The broadcast networks have nearly 20 shows debuting this fall, including new sitcoms from Kevin James and Matt LeBlanc, the story of MLB’s first female player and Michael Weatherly’s NCIS follow-up. To help you prep for it all, TVLine is offering First Impressions of the not-for-review pilots.
Next up on our list….
THE SHOW | NBC’s The Good Place (Thursdays at 8:30/7:30c, following an hour-long sneak preview on Monday, Sept. 19 at 10 pm)
THE COMPETITION | ABC’s Grey’s Anatomy, CBS’ Thursday Night Football (and then The Great Indoors, new), Fox’s Rosewood and The CW’s Legends of Tomorrow
THE CAST | Kristen Bell (Veronica Mars), Ted Danson (Cheers), William Jackson Harper (The Electric Company), Jameela Jamil, Manny Jacinto and D’Arcy Carden (Broad City)
THE SET-UP | In this new, straight-to-series offering from Michael Schur (Brooklyn Nine-Nine, Parks and Recreation), Bell plays Eleanor Shellstrop, a rather selfish piece of work who upon dying accidentally ends up in “The Good Place.”
THE FIRST IMPRESSION | From go, Schur has created a colorful and fun-to-look-at world with The Good Place‘s titular haven, which is alternately sprawling, lush lawns and cozy, frozen yogurt shop-laden streetscapes. The pilot is also peppered with freeze frame-worthy details, such as a list of “point values” assigned to good and bad Earthly behaviors. (Sorry, vegans!) All told, The Good Place is a fun, funny place to visit — especially once the ramifications of Eleanor’s accidental entry are felt.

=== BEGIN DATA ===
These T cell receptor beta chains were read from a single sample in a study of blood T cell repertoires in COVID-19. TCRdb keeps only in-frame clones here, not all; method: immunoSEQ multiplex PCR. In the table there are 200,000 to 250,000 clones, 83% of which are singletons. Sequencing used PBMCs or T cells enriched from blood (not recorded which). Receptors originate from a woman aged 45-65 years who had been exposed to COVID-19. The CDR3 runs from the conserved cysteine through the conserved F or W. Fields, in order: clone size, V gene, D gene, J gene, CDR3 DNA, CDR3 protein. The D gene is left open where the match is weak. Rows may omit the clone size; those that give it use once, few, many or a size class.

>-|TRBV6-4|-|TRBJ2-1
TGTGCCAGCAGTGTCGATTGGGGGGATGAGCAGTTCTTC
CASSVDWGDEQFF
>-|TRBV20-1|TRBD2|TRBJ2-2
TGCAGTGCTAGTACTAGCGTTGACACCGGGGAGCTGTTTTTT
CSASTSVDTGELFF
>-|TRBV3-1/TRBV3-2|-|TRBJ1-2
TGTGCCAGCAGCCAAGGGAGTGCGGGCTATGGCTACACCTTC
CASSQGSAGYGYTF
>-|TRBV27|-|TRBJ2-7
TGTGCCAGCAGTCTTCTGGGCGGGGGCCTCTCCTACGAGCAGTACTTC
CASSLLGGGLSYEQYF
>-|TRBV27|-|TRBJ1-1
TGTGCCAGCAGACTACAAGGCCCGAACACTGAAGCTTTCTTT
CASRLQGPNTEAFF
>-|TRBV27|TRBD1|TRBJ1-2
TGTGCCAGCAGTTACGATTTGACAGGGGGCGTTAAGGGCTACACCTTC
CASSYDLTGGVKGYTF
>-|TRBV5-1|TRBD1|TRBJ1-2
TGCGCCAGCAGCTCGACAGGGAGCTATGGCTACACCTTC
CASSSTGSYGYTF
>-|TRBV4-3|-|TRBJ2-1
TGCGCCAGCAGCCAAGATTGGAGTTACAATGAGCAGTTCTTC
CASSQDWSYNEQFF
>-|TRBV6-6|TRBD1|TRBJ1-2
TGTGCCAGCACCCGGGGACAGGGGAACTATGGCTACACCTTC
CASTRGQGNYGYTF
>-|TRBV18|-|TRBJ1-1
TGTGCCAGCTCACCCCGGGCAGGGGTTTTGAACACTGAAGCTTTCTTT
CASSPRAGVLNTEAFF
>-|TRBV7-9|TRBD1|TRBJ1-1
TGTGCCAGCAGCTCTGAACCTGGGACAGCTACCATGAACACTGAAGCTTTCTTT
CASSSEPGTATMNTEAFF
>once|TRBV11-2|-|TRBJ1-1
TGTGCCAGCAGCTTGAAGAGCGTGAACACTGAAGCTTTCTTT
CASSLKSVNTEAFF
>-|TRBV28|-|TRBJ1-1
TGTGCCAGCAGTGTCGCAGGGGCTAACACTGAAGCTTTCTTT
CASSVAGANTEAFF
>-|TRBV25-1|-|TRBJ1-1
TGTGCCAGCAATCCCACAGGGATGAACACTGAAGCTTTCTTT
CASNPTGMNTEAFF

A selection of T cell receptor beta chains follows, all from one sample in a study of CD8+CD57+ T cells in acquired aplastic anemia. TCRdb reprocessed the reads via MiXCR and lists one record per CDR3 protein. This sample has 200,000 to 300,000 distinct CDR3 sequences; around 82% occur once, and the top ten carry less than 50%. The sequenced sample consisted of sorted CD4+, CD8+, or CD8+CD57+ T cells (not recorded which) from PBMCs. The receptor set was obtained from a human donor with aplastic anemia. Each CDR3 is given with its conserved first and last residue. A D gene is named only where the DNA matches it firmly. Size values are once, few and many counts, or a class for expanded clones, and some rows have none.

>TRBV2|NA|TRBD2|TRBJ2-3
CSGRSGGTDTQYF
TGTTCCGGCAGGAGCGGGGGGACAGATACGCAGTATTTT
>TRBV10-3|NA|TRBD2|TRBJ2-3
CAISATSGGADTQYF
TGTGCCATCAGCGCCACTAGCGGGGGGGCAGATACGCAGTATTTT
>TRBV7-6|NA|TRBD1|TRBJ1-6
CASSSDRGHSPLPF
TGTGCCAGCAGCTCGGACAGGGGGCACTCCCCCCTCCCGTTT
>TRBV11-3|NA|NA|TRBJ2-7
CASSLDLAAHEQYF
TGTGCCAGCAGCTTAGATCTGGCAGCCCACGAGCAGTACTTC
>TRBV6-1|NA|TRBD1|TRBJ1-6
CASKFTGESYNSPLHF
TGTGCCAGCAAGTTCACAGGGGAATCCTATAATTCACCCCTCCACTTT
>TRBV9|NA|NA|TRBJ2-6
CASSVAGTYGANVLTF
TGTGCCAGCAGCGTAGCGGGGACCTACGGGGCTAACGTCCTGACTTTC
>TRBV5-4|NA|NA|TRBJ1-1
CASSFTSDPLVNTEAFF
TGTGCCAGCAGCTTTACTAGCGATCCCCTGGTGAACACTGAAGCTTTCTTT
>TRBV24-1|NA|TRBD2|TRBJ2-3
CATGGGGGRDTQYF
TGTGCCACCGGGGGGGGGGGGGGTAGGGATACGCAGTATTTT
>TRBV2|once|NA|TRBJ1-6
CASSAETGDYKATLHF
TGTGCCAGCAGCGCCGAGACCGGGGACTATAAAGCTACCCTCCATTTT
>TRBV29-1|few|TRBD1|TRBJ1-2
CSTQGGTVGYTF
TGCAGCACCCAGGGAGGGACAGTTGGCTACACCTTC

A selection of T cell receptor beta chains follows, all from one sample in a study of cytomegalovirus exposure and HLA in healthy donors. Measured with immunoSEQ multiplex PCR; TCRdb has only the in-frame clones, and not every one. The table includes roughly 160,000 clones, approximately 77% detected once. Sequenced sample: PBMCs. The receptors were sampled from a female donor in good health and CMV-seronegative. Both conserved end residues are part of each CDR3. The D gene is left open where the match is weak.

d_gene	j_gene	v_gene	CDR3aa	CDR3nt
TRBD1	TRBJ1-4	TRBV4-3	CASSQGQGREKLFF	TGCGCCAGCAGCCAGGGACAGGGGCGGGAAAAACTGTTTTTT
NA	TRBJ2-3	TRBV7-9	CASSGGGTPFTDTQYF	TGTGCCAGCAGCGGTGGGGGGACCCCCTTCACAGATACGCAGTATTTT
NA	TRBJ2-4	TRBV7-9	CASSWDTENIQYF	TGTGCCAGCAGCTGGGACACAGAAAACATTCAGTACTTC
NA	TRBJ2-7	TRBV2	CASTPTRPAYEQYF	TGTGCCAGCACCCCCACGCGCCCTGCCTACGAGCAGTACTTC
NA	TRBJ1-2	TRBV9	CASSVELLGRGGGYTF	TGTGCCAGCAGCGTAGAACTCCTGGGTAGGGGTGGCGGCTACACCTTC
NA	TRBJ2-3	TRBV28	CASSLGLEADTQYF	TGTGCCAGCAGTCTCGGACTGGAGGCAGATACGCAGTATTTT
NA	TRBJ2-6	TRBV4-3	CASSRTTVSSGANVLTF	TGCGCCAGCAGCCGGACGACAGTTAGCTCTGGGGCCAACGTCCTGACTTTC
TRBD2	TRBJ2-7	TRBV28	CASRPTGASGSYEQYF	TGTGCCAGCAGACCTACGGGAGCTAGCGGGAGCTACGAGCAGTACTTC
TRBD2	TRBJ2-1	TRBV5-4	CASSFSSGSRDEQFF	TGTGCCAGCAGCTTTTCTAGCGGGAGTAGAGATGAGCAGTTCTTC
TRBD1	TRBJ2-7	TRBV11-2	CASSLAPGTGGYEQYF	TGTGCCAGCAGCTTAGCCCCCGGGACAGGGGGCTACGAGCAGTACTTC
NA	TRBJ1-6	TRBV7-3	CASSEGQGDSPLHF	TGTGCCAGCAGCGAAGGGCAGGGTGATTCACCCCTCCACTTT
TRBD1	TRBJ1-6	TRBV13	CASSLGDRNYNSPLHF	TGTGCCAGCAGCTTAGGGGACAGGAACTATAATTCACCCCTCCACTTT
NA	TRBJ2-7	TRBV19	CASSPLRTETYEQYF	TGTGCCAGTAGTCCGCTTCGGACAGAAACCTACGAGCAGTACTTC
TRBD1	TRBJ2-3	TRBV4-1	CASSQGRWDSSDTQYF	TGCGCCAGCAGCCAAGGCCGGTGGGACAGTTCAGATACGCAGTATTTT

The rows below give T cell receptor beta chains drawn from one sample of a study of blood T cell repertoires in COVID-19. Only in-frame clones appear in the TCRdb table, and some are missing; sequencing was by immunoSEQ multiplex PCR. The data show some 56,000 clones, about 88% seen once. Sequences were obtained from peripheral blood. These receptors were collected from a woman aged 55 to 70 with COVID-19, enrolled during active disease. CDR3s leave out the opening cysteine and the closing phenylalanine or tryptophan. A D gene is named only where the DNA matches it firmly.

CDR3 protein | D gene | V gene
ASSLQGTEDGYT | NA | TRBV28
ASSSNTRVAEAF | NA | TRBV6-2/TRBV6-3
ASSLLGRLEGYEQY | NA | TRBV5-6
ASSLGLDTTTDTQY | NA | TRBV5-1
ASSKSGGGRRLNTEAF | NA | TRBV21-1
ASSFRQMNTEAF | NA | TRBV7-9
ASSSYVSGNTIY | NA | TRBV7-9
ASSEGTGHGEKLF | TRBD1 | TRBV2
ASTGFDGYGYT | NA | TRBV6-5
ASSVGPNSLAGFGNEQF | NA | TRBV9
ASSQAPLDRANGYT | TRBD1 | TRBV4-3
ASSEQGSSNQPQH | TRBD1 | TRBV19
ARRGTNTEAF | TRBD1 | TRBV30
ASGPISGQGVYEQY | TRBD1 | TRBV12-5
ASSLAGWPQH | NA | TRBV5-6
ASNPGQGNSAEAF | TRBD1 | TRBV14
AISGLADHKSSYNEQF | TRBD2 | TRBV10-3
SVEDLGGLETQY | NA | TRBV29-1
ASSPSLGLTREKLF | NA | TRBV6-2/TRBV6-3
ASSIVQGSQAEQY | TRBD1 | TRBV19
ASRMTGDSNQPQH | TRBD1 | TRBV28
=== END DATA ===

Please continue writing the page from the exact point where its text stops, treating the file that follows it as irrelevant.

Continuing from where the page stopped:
As said bad girl, Bell is a highly entertaining mix of snarky Veronica Mars and House of Lies‘ crafty Jeannie, reluctant to modulate her misbehavior, as much as she must. Two-time Emmy winner Danson, as the architect who crafted this particular parcel of The Good Place, imbues Michael with the pride and joy of an ebullient, less-twisted Willy Wonka. Harper, Jamil/Jacinto and Carden play Eleanor’s “soulmate”/confidant, her cloying neighbors and a Siri-like knowledge base, respectively.
THE TVLINE BOTTOM LINE | The Good Place inhabits an “OK” place on the schedule, as the only comedy in its time slot… for the first month or so, until the Big Bang-buoyed Life in Pieces returns. But because of its limited, by-design 13-episode run — and despite having a soft lead-in in Superstore — viewers shouldn’t worry about this one perishing before its time.
Watch the trailer for NBC’s The Good Place, then vote in our poll.